Zineb Sedira’s Ode to the Ocean

An exhibition at De La Warr Pavilion, Bexhill-on-Sea, unites the artist’s maritime works, exploring narratives of migration, power and trade  

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BY Rosanna McLaughlin in Exhibition Reviews , UK Reviews | 11 NOV 22

The first piece on show in ‘Can’t You See the Sea Changing?’ – a retrospective of Zineb Sedira’s ocean-oriented work – is Registre de phare (Lighthouse Register, 2011), a display of logbook entries for a lighthouse in Cap Caxine, Algeria. Initially, bar the charm of old-fashioned cursive, the pages of the logbook appear unremarkable: a record of visitors received and duties performed. However, on closer inspection, the entries produce a minor portrait of decolonization. Following the Algerian War (1954–62), which led to the nation’s eventual independence from France, the names of visitors change from French to Algerian. 

Registre de phare is exemplary of a philosophy that underpins Sedira’s practice: a belief that, by paying attention to the details, it is possible to unlock wider narratives of migration, trade and power, releasing geopolitical knowledge. On the ground floor, the video work Transmettre en abyme (Transmit into the Abyss, 2012) tells the story of Yves Colas, a man who assiduously photographed the Marseille docks between 1935 and 1985. On one screen, a pair of hands drops image after image of vessels into a pile; on another, an archivist extrapolates from Colas’s photographs a tale of the rapid evolution of global trade, from a time when goods were unloaded by hand to one dominated by cranes and shipping containers.

Zineb Sedira
Zineb Sedira, ‘Can’t You See the Sea Changing?’, 2022, installation view. Courtesy: De La Warr Pavilion, Bexhill-on-Sea; photograph: Thierry Bal

‘Shattered Carcasses and Architecture of the Forsaken’ (2009), a series of lightboxes displaying photographs of a boat graveyard in Mauritania, is the most direct link Sedira makes between the ocean and the plight of migrants. Mauritania is the starting point for many hoping to undertake the perilous journey from Africa to Europe via the Canary Islands. The De La Warr Pavilion is situated in the sleepy seaside town of Bexhill-on-Sea, and the backlit images of rusting hulls are shown in a gallery looking out over the English Channel: a passage of water that is a favourite subject for nationalist posturing over border control, and a site of human tragedy. Just ten days before the exhibition opened, a boat of migrants landed in nearby St Leonards-on-Sea – a fraction of the more than 38,000 people who have attempted the crossing from France in 2022 alone.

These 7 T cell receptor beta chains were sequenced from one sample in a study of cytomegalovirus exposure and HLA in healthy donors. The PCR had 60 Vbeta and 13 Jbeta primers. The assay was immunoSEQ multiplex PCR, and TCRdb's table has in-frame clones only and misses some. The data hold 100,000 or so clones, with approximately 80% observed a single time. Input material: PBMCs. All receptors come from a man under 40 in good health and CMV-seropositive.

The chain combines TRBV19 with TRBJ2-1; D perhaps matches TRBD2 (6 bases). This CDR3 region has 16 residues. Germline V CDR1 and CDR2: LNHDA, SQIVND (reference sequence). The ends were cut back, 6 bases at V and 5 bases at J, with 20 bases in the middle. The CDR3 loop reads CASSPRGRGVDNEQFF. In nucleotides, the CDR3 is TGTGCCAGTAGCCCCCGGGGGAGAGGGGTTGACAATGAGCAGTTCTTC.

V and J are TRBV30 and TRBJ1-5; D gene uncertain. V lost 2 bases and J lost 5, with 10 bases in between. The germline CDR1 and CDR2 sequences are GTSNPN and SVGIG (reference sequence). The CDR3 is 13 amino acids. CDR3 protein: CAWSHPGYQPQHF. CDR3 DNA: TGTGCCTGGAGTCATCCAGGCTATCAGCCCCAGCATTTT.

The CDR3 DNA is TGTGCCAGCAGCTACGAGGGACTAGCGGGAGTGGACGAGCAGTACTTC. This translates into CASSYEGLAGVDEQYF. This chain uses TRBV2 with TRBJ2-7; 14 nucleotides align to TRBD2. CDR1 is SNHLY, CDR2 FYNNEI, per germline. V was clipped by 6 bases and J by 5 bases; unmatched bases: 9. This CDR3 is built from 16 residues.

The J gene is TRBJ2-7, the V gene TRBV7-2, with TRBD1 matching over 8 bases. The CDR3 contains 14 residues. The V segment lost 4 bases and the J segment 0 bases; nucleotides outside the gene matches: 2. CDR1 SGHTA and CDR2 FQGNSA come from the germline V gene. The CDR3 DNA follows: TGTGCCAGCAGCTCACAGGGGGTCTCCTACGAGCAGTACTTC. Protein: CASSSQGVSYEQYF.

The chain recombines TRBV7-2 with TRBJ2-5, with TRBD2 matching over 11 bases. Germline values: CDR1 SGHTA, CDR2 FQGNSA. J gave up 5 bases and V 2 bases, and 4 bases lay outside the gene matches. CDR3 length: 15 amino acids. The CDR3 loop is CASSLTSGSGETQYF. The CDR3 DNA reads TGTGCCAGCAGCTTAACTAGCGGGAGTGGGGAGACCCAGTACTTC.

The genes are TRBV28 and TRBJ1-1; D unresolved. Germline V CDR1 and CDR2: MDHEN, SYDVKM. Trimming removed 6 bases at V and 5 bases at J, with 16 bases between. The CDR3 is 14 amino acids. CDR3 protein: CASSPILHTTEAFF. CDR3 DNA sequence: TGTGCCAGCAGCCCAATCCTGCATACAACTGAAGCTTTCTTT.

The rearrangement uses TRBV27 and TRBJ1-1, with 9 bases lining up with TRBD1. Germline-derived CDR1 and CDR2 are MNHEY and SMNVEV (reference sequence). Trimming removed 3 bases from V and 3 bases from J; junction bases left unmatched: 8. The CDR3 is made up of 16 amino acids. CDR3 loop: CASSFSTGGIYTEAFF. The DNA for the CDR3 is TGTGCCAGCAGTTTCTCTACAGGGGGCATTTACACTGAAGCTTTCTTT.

Zineb Sedira
Zineb Sedira, ‘Can’t You See the Sea Changing?’, 2022, installation view. Courtesy: De La Warr Pavilion, Bexhill-on-Sea; photograph: Thierry Bal

‘Can’t You See the Sea Changing?’ opens in the wake of Sedira’s success at this year’s Venice Biennale, where ‘Dreams Have No Titles’, her exhibition at the French Pavilion, which included re-enactments of scenes from revolutionary Algerian cinema, received a Special Mention from the Jury. While the majority of works on view at De La Warr Pavilion are more than a decade old, the most recent, The artist’s studio and the sea (2022), is a reconstruction of Sedira’s south London studio. A shelving unit serves as a whimsical self-portrait of the artist as an obsessive collector of oceanic memorabilia: model ships, old maps, books on paper boats, a tin of chocolate sardines. The effect is charming but twee, and the exhibition excels when Sedira focuses her attention on others.

Zineb Sedira
Zineb Sedira, ‘Can’t You See the Sea Changing?’, 2022, installation view. Courtesy: De La Warr Pavilion, Bexhill-on-Sea; photograph: Thierry Bal

The standout work is the six-screen video installation Lighthouse in the Sea of Time (2011), on display in the upstairs gallery, which relays a history of the Algerian coast through the mundane details of the lives of lighthouse keepers. A man with a kind face and neatly parted hair explains what it was like to work through storms, the routines of the men employed there and how famous poets would occasionally stop by to take in the views. On the adjacent wall, hypnotic films show seawater hitting rocks that have eroded over millennia, their edges worn like old bones. Here, Sedira’s philosophy bears fruit: the history of the ocean – at once vast, obscure and deeply political – is opened up by the humble biographies of its gatekeepers.

Zineb Sedira’s ‘Can’t You See the Sea Changing?’ is at De La Warr Pavilion, Bexhill-on-Sea, until 8 January 2023 

Main image: Zineb Sedira, ‘Can’t You See the Sea Changing?’, 2022, installation view. Courtesy: De La Warr Pavilion, Bexhill-on-Sean; photograph: Thierry Bal

Rosanna McLaughlin is a writer and editor. Her novel Sinkhole: Three Crimes is out with Montez Press.

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